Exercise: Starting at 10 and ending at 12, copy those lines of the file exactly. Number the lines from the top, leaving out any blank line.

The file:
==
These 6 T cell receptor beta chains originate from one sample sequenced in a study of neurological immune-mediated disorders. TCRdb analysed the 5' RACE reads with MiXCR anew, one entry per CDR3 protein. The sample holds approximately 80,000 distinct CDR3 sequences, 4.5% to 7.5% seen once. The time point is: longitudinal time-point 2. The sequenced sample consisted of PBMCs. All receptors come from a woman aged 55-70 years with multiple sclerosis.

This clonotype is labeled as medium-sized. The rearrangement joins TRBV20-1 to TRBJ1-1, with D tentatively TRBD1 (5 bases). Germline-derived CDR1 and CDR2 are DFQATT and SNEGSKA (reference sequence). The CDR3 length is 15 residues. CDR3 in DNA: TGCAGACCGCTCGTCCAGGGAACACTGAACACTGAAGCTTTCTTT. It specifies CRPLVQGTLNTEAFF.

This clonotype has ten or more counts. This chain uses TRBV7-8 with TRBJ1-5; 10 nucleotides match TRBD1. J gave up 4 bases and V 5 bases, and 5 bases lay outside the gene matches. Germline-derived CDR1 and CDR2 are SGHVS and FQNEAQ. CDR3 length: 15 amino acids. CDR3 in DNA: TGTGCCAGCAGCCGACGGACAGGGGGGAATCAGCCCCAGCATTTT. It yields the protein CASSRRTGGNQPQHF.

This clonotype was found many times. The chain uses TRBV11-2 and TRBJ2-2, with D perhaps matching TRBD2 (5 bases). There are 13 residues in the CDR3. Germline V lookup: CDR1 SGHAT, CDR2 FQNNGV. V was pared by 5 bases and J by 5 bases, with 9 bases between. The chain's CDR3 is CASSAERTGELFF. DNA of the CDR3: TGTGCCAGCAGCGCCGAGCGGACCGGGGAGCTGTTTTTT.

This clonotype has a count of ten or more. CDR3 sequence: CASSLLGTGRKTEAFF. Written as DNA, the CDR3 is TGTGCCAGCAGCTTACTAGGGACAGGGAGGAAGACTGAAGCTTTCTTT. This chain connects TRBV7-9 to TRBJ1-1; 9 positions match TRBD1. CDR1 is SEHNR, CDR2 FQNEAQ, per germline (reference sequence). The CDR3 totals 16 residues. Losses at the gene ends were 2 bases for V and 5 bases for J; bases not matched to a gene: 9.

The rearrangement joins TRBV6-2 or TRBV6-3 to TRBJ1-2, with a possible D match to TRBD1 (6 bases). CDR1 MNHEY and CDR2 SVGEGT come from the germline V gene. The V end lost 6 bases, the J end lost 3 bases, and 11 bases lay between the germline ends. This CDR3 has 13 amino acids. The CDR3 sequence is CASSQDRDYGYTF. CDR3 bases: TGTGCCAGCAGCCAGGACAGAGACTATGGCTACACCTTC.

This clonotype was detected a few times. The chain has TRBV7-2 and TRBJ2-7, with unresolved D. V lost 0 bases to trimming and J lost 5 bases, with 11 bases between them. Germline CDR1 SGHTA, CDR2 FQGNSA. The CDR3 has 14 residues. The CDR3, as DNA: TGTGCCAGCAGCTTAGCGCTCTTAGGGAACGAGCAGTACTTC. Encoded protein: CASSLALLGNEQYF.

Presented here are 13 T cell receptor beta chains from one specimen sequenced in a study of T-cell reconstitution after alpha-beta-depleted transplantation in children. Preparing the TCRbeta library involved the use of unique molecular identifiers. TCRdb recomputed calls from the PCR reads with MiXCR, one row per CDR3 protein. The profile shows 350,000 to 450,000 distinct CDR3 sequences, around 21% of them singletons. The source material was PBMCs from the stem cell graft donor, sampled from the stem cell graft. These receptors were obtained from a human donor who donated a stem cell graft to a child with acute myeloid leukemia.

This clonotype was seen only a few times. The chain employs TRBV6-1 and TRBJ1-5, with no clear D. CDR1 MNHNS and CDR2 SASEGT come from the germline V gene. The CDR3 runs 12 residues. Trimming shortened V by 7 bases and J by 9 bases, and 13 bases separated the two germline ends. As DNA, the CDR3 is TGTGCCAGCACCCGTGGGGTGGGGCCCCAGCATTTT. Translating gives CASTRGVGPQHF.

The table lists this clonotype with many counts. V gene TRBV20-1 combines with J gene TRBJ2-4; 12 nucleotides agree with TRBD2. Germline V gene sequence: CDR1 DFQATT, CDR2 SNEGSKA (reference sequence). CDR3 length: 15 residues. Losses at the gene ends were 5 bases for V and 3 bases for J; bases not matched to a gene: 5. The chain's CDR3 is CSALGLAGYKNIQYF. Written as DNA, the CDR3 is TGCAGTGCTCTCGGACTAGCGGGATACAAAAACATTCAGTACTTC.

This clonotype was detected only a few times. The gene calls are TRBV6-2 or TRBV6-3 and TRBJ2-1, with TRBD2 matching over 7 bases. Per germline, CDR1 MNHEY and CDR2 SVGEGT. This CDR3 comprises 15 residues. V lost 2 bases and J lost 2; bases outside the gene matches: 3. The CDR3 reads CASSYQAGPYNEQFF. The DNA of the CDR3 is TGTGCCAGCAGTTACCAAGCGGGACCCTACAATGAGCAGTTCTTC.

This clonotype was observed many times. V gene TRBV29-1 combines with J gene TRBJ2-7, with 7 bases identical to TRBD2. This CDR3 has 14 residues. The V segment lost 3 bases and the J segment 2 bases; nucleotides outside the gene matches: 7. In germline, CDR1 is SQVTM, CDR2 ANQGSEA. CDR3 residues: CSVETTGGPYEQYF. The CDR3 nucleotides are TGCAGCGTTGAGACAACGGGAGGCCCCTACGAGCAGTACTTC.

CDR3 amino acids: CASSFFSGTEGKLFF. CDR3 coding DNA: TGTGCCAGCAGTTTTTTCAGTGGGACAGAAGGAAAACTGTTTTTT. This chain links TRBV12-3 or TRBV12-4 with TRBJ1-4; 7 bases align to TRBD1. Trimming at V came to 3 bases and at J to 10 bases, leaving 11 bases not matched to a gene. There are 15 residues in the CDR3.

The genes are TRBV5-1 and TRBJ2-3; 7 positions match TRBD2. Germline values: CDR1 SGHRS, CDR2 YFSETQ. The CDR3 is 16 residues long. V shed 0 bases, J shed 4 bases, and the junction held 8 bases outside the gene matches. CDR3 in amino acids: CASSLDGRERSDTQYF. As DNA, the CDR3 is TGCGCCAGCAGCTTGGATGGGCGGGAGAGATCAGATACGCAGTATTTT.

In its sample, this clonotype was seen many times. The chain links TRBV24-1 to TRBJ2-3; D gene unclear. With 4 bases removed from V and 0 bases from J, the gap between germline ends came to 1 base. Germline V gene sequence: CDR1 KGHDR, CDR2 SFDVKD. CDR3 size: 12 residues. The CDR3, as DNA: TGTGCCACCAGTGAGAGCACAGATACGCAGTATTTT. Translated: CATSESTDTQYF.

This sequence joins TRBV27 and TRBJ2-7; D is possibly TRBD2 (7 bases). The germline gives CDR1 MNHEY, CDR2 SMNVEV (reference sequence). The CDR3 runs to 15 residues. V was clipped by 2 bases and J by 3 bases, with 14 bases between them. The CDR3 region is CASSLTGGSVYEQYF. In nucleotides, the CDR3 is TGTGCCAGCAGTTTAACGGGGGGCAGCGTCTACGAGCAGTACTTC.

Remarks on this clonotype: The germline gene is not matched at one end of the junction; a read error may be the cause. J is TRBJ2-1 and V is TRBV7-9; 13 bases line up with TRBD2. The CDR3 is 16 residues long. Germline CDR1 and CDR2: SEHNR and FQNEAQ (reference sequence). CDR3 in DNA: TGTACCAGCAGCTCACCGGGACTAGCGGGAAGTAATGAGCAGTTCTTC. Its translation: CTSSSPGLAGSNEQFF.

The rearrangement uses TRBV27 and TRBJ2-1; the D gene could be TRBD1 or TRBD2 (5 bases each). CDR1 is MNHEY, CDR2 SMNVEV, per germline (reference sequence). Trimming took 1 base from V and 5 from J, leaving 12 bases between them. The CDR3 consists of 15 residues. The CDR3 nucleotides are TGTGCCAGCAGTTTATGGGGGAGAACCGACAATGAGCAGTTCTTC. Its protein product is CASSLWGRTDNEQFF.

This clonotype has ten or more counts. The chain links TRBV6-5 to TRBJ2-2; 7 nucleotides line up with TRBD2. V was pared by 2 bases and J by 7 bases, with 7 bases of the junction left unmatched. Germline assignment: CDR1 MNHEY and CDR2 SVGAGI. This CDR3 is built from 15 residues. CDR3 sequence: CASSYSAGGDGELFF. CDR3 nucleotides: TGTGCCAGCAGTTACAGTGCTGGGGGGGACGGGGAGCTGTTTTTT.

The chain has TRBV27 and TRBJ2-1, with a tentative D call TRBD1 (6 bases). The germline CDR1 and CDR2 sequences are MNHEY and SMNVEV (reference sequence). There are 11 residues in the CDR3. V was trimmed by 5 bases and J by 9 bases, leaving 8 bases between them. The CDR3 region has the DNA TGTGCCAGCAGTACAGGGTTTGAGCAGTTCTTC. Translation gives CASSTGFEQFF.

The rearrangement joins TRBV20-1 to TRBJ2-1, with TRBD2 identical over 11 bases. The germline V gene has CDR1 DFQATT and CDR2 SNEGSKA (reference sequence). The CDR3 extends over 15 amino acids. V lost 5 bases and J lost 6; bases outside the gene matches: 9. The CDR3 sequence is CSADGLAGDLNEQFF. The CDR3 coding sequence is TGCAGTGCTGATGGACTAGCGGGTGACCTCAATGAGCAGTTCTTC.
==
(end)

The table lists this clonotype with many counts. V gene TRBV20-1 combines with J gene TRBJ2-4; 12 nucleotides agree with TRBD2. Germline V gene sequence: CDR1 DFQATT, CDR2 SNEGSKA (reference sequence). CDR3 length: 15 residues. Losses at the gene ends were 5 bases for V and 3 bases for J; bases not matched to a gene: 5. The chain's CDR3 is CSALGLAGYKNIQYF. Written as DNA, the CDR3 is TGCAGTGCTCTCGGACTAGCGGGATACAAAAACATTCAGTACTTC.

This clonotype was detected only a few times. The gene calls are TRBV6-2 or TRBV6-3 and TRBJ2-1, with TRBD2 matching over 7 bases. Per germline, CDR1 MNHEY and CDR2 SVGEGT. This CDR3 comprises 15 residues. V lost 2 bases and J lost 2; bases outside the gene matches: 3. The CDR3 reads CASSYQAGPYNEQFF. The DNA of the CDR3 is TGTGCCAGCAGTTACCAAGCGGGACCCTACAATGAGCAGTTCTTC.

This clonotype was observed many times. V gene TRBV29-1 combines with J gene TRBJ2-7, with 7 bases identical to TRBD2. This CDR3 has 14 residues. The V segment lost 3 bases and the J segment 2 bases; nucleotides outside the gene matches: 7. In germline, CDR1 is SQVTM, CDR2 ANQGSEA. CDR3 residues: CSVETTGGPYEQYF. The CDR3 nucleotides are TGCAGCGTTGAGACAACGGGAGGCCCCTACGAGCAGTACTTC.